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John Nephew

Maplewood City Council Policy & Politics


Easements Workshop

This past Monday, April 9, I attended the city's workshop with a representative of the Minnesota Land Trust about conservation easements. Motivating the workshop was the idea of establishing easements on city-owned open space and parks. (I've seen Mayor Longrie promote this idea in various meetings in recent months, but the council has never formally discussed or voted on it.) My notes from the meeting are available on Maplewood Voices, and I've also added them to this site's archive.

I appreciated the chance to learn more about conservation easements, which seem to be a useful tool for landowners and communities. In brief, a conservation easement splits off certain rights associated with a piece of land — namely, development rights. The specific easement varies from case to case, depending on the nature of the land and the purpose of the easement. In one instance the land affected might have to be left exactly as it is, while in another the easement may allow for trails or limited structures to be built or maintained. Perhaps a parcel of land has a scenic section of lake shore, and the easement may keep any development a certain distance away to preserve that valued asset; or an easement could allow farmland to continue to be farmed, while preventing future development into a housing subdivision.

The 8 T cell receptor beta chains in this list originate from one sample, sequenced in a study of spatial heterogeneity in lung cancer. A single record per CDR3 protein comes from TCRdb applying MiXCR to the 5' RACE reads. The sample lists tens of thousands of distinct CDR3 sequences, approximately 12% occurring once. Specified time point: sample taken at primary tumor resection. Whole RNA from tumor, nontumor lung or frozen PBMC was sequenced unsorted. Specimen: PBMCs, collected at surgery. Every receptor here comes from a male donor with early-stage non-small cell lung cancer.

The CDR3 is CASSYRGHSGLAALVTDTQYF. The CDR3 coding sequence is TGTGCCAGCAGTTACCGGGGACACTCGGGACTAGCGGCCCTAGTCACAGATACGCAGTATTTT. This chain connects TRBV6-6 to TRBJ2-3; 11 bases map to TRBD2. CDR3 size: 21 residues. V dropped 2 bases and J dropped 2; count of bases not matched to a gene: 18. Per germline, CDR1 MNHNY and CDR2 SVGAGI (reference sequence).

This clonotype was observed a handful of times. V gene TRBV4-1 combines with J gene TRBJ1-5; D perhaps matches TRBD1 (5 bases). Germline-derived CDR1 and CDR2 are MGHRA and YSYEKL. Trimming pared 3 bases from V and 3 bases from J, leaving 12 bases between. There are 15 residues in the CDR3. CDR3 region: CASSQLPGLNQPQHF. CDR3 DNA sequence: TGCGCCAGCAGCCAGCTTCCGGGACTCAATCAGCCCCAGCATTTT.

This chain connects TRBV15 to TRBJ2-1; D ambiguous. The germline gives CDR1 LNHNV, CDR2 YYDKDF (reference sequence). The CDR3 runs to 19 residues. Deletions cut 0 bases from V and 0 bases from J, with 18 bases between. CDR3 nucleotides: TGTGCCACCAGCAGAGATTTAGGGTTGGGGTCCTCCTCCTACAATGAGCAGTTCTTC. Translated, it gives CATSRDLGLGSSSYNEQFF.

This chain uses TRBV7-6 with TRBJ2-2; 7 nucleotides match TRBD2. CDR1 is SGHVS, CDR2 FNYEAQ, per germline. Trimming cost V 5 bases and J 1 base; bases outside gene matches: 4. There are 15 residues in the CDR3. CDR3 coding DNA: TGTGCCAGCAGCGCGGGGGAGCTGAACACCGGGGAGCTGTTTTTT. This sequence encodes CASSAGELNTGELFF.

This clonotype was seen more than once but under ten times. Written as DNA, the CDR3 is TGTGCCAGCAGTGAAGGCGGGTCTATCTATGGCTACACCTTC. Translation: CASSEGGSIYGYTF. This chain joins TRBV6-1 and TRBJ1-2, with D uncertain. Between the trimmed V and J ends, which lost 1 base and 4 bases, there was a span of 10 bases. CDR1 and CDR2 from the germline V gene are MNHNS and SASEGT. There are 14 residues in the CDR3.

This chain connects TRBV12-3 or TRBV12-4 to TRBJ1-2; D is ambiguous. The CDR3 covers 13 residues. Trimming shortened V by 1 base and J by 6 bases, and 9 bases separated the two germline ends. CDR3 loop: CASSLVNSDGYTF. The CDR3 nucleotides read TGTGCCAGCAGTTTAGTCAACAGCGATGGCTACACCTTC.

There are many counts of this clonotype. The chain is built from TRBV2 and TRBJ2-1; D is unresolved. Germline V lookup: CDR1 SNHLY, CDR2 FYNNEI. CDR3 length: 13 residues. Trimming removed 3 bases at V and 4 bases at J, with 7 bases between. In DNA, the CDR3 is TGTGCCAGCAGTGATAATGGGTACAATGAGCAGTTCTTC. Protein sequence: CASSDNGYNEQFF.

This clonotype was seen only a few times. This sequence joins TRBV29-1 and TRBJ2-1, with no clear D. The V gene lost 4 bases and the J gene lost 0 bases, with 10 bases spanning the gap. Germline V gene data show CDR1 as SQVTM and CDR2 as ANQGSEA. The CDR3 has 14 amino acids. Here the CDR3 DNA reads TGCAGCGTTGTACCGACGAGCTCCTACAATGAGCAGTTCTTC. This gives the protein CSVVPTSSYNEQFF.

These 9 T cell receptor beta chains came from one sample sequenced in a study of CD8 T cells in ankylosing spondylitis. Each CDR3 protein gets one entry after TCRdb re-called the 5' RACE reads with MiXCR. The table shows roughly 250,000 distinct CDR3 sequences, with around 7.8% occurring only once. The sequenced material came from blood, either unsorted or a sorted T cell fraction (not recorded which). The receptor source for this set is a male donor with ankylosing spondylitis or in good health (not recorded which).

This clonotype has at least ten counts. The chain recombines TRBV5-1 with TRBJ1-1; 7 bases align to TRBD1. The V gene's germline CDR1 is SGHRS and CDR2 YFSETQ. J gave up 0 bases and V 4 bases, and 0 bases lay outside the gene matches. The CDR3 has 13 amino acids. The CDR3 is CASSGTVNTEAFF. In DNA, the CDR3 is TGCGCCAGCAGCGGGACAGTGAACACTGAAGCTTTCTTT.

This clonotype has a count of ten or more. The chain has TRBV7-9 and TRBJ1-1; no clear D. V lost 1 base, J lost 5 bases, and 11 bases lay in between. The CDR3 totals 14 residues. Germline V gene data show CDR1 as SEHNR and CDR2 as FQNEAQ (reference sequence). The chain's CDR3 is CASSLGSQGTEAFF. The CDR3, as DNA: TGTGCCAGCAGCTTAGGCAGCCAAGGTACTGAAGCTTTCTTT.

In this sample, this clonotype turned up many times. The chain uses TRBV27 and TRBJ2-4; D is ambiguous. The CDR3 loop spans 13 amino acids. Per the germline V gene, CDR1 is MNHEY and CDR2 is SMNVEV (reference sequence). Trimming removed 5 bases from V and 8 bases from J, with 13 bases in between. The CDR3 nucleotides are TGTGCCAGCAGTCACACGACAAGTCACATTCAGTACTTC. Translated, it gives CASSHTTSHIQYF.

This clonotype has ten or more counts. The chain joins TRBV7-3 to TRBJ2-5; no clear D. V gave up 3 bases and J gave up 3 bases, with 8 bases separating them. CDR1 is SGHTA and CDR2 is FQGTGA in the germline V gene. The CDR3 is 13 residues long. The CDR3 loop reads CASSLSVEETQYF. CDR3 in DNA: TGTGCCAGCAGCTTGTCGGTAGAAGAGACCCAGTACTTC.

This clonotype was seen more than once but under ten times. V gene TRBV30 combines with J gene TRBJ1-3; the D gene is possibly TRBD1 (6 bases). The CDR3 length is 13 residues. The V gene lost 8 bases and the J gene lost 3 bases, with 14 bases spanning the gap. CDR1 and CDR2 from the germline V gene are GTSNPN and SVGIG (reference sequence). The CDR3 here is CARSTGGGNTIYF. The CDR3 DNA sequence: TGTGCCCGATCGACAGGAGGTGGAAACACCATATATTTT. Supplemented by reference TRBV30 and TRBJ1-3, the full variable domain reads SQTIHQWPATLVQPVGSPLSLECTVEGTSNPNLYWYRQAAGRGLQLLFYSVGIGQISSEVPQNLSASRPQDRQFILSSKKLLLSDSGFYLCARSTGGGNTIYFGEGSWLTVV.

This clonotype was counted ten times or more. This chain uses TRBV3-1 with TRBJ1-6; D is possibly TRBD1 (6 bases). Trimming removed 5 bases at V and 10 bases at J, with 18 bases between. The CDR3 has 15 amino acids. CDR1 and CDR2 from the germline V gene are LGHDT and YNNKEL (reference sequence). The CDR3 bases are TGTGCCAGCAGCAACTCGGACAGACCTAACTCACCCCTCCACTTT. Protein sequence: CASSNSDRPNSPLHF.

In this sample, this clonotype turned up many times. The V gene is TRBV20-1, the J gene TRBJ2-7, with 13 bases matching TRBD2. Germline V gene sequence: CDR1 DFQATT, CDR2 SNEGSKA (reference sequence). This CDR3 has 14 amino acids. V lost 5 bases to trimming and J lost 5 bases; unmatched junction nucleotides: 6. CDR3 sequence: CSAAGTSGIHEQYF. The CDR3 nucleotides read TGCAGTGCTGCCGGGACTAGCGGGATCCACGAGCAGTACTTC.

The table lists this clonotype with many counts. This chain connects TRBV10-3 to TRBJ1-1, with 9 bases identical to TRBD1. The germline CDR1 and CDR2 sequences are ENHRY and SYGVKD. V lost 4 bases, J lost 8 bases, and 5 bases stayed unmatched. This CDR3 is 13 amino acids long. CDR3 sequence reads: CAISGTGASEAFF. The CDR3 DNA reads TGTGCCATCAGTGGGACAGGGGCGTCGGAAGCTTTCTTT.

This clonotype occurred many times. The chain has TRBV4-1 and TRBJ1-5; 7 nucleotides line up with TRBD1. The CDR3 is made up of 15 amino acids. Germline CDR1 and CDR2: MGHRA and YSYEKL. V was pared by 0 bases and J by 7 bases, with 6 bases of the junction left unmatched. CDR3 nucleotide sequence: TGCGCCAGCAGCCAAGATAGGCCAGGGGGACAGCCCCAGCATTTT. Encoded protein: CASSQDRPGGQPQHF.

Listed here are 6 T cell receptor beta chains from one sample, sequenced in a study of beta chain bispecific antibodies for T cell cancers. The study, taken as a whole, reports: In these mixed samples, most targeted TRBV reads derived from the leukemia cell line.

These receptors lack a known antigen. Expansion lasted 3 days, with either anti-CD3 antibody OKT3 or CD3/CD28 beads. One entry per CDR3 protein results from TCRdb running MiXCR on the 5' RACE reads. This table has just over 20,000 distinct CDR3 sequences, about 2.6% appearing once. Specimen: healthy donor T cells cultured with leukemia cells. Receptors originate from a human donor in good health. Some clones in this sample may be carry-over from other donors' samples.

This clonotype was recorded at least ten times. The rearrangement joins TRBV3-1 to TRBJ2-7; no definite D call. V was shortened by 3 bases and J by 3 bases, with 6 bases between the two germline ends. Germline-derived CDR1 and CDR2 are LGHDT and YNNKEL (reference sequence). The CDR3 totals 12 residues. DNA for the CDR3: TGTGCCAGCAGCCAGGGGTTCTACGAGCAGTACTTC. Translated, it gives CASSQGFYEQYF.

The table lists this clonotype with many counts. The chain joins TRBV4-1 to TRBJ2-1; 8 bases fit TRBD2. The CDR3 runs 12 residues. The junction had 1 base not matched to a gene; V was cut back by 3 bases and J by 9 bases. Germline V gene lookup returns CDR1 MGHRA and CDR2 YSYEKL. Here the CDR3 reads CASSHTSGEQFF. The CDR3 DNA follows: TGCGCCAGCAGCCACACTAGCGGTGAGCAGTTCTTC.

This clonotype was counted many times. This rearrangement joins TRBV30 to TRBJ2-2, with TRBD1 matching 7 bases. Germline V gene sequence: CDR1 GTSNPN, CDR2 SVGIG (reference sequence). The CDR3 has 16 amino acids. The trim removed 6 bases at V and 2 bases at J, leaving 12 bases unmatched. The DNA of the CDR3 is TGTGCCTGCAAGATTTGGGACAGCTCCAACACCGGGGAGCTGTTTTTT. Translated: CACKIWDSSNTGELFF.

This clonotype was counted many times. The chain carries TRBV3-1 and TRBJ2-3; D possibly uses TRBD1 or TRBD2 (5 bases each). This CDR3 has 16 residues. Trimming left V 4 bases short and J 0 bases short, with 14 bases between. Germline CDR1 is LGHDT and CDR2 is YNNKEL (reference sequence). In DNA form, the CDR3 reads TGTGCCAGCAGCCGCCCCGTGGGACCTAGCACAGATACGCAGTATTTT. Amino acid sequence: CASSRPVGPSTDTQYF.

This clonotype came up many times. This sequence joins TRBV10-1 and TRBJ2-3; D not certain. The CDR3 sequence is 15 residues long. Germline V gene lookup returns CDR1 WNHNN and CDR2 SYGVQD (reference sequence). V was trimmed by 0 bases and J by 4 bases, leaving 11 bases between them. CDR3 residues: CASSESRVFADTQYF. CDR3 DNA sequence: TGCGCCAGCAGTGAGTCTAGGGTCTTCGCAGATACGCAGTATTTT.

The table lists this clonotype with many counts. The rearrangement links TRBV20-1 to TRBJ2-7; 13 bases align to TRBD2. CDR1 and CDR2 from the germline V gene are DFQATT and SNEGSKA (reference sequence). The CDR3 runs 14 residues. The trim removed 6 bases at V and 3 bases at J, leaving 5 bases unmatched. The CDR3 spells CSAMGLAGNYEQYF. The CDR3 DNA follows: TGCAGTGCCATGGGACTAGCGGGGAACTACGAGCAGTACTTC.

The easement defines those specific rights, which are then given to a third party, such as the Minnesota Land Trust. The Trust commits to monitoring and enforcing (in court, if necessary) the rights that it now owns through the easement. While the land itself can still be sold, the property rights defined by the easement would remain the property of the trust, limiting what a future landowner could do.


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